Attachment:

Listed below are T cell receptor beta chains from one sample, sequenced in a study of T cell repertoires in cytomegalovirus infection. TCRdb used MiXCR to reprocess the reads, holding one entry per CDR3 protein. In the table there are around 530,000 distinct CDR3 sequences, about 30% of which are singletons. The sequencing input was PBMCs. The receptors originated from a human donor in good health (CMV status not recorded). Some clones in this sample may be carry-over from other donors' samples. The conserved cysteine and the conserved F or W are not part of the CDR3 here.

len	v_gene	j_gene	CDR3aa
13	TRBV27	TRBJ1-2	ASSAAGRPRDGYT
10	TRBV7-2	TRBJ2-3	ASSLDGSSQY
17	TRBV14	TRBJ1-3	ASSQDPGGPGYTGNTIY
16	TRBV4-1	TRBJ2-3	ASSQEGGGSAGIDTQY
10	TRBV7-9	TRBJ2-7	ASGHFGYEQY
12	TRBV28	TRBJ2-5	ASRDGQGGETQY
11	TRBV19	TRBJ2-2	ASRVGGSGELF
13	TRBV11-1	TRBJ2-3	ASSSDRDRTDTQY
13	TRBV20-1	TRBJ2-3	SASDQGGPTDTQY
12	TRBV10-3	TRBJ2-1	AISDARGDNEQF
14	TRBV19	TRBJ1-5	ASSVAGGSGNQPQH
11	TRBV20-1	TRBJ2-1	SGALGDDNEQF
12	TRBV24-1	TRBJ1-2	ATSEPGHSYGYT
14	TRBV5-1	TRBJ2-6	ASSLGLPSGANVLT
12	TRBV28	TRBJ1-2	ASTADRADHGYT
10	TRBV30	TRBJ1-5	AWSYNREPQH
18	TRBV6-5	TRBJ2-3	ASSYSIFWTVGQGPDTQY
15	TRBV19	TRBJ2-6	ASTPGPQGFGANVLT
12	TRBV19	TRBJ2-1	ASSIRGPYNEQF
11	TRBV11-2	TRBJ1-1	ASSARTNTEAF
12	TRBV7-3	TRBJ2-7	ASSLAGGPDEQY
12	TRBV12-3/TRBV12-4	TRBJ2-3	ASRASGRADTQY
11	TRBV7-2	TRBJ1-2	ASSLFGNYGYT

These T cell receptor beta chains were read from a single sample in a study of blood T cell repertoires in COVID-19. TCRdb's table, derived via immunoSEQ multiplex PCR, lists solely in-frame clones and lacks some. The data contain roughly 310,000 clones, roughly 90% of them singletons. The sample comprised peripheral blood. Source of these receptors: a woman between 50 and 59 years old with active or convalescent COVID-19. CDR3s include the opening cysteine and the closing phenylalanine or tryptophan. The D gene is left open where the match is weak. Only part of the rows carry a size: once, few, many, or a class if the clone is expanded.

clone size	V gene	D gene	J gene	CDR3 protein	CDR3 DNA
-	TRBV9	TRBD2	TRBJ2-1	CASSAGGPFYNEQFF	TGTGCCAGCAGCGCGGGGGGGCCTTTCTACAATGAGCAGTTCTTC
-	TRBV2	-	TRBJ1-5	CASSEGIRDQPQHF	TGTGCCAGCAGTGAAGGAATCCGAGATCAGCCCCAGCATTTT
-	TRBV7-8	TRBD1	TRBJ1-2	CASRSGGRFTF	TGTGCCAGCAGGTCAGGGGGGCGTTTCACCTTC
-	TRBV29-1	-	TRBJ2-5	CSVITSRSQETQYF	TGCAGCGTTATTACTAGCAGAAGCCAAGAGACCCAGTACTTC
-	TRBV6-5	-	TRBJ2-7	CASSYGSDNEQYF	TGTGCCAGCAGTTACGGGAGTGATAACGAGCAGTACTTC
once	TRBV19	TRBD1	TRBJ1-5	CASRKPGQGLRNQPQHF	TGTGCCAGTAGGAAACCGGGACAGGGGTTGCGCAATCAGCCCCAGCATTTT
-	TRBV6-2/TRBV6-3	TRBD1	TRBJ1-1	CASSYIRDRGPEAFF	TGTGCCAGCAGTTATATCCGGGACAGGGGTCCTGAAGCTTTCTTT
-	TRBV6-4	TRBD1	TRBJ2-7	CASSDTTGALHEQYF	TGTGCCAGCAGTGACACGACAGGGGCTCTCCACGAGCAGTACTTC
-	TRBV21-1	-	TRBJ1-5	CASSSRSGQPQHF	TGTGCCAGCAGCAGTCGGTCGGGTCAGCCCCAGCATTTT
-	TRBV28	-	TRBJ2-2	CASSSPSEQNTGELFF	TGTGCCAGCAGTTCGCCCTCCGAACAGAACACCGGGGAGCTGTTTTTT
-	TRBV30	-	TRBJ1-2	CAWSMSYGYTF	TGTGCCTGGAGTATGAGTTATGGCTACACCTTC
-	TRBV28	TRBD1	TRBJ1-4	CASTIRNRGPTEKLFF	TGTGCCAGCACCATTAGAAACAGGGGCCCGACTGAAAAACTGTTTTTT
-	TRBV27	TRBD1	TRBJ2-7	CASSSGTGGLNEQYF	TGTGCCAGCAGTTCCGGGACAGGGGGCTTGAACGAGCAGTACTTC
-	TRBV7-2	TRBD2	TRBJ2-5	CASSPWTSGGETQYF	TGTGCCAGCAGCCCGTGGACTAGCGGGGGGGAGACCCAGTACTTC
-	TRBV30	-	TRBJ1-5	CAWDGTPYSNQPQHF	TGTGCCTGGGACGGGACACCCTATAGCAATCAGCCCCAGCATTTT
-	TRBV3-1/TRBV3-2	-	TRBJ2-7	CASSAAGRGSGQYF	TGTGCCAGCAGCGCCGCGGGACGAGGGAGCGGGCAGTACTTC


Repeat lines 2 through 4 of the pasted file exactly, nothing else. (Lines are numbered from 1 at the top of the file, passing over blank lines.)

len	v_gene	j_gene	CDR3aa
13	TRBV27	TRBJ1-2	ASSAAGRPRDGYT
10	TRBV7-2	TRBJ2-3	ASSLDGSSQY